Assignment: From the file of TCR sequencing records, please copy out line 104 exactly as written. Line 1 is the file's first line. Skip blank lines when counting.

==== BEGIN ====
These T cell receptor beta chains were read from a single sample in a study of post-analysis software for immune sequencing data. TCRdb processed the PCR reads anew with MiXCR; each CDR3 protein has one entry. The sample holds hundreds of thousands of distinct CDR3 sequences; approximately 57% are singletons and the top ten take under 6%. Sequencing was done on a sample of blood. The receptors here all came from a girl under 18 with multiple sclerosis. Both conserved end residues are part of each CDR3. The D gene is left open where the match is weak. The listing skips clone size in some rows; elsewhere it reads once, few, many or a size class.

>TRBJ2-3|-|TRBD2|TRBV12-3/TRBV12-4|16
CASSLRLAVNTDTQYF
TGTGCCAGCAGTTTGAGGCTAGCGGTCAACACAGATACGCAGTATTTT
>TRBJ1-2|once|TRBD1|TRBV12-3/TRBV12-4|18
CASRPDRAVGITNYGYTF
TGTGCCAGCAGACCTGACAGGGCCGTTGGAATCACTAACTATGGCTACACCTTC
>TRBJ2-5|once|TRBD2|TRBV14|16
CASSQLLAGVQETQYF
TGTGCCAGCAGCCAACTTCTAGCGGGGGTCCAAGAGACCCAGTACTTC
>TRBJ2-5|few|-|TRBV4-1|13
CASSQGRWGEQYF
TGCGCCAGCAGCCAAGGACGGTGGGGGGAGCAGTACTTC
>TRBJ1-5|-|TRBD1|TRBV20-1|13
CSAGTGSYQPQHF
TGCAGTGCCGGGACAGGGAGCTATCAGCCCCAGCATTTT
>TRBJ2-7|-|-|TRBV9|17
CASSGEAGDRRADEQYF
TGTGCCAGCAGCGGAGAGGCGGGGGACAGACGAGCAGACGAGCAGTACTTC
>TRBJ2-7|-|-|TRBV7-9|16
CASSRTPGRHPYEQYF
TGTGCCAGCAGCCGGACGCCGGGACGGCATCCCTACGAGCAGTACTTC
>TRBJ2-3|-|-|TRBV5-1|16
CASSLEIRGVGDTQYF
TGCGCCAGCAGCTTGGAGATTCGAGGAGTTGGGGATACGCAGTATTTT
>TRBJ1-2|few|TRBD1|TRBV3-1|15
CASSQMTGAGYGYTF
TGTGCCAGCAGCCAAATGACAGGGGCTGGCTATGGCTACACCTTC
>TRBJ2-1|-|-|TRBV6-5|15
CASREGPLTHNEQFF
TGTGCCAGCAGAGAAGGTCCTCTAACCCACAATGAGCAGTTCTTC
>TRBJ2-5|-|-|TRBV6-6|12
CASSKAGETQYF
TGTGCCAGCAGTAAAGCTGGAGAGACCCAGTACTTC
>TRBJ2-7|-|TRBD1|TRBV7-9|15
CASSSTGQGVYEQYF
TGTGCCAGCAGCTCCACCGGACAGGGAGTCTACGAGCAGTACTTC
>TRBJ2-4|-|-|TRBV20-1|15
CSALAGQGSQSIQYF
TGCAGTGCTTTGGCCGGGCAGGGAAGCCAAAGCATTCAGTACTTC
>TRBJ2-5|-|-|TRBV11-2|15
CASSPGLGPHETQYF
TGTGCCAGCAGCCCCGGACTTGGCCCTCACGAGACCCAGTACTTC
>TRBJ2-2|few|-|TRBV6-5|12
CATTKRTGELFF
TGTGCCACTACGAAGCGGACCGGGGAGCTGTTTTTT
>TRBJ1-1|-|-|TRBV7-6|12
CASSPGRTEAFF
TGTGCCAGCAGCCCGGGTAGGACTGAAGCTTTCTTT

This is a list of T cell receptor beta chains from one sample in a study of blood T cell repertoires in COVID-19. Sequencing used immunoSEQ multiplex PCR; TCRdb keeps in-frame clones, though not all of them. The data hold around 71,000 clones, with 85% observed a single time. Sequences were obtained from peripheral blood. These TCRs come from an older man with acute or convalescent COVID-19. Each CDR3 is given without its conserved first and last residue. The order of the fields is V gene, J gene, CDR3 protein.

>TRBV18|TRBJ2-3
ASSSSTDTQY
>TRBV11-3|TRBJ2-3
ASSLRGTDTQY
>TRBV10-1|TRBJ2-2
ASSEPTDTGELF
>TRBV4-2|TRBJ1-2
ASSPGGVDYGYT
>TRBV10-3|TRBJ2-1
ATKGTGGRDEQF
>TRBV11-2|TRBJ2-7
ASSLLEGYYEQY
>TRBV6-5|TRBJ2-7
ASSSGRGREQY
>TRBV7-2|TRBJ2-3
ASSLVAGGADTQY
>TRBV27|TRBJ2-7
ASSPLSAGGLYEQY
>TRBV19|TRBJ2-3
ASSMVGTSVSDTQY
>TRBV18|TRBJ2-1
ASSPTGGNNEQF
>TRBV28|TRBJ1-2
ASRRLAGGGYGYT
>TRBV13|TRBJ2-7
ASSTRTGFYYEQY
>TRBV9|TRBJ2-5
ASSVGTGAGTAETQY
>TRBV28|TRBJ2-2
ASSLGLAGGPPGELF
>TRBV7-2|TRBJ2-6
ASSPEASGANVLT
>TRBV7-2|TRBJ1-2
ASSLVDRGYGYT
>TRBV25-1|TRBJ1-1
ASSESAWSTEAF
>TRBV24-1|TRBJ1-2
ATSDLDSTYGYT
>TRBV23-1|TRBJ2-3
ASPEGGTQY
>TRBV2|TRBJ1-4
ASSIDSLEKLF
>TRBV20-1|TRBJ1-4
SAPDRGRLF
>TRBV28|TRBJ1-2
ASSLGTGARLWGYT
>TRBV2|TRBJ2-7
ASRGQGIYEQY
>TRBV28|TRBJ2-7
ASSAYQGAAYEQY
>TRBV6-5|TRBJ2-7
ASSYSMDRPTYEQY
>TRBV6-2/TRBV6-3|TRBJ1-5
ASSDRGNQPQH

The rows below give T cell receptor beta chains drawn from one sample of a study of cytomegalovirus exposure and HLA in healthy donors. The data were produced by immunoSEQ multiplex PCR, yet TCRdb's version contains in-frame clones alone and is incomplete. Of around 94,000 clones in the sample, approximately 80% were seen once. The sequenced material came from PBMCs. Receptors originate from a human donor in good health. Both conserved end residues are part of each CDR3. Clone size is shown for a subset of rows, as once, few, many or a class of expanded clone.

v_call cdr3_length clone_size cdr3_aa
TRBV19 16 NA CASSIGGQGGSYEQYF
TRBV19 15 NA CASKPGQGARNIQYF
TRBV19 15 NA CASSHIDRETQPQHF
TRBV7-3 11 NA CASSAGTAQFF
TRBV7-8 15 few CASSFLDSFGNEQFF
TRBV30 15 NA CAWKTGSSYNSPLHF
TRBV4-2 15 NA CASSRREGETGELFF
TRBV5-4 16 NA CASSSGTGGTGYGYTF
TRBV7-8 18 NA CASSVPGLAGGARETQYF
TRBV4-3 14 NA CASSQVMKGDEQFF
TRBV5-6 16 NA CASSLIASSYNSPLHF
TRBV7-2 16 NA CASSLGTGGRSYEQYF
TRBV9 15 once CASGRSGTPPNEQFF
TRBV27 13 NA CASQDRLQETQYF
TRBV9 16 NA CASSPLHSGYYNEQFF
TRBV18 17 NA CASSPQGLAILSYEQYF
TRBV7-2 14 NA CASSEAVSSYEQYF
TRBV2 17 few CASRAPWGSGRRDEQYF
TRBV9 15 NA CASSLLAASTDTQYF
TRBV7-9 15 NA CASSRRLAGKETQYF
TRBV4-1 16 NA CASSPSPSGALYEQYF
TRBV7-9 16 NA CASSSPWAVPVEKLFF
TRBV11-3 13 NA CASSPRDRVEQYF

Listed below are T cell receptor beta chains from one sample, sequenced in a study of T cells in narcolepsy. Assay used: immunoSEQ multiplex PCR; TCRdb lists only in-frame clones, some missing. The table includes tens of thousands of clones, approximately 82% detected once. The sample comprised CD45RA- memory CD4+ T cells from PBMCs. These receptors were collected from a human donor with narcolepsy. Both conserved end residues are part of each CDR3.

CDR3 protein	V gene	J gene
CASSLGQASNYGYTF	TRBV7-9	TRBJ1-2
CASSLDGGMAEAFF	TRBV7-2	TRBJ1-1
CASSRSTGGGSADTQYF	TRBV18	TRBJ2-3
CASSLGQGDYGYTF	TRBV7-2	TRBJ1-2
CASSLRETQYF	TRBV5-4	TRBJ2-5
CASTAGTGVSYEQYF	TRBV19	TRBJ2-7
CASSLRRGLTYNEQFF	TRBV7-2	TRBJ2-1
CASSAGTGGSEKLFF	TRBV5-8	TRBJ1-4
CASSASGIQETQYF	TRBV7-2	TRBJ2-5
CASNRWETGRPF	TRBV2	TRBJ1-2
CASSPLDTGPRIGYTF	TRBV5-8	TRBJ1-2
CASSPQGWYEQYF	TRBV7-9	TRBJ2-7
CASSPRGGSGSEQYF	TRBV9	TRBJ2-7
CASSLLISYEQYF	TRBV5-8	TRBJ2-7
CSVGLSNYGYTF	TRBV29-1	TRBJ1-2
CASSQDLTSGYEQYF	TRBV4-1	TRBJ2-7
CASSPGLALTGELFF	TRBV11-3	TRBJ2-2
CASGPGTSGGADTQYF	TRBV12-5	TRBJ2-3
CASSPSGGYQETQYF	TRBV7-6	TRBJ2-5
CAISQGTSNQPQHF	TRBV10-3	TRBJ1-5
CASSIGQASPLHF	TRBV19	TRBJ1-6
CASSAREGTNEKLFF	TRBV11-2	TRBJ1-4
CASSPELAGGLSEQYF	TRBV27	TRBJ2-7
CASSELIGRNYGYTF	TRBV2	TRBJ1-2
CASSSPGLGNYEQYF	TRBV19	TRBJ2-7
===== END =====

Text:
ASSDRGNQPQH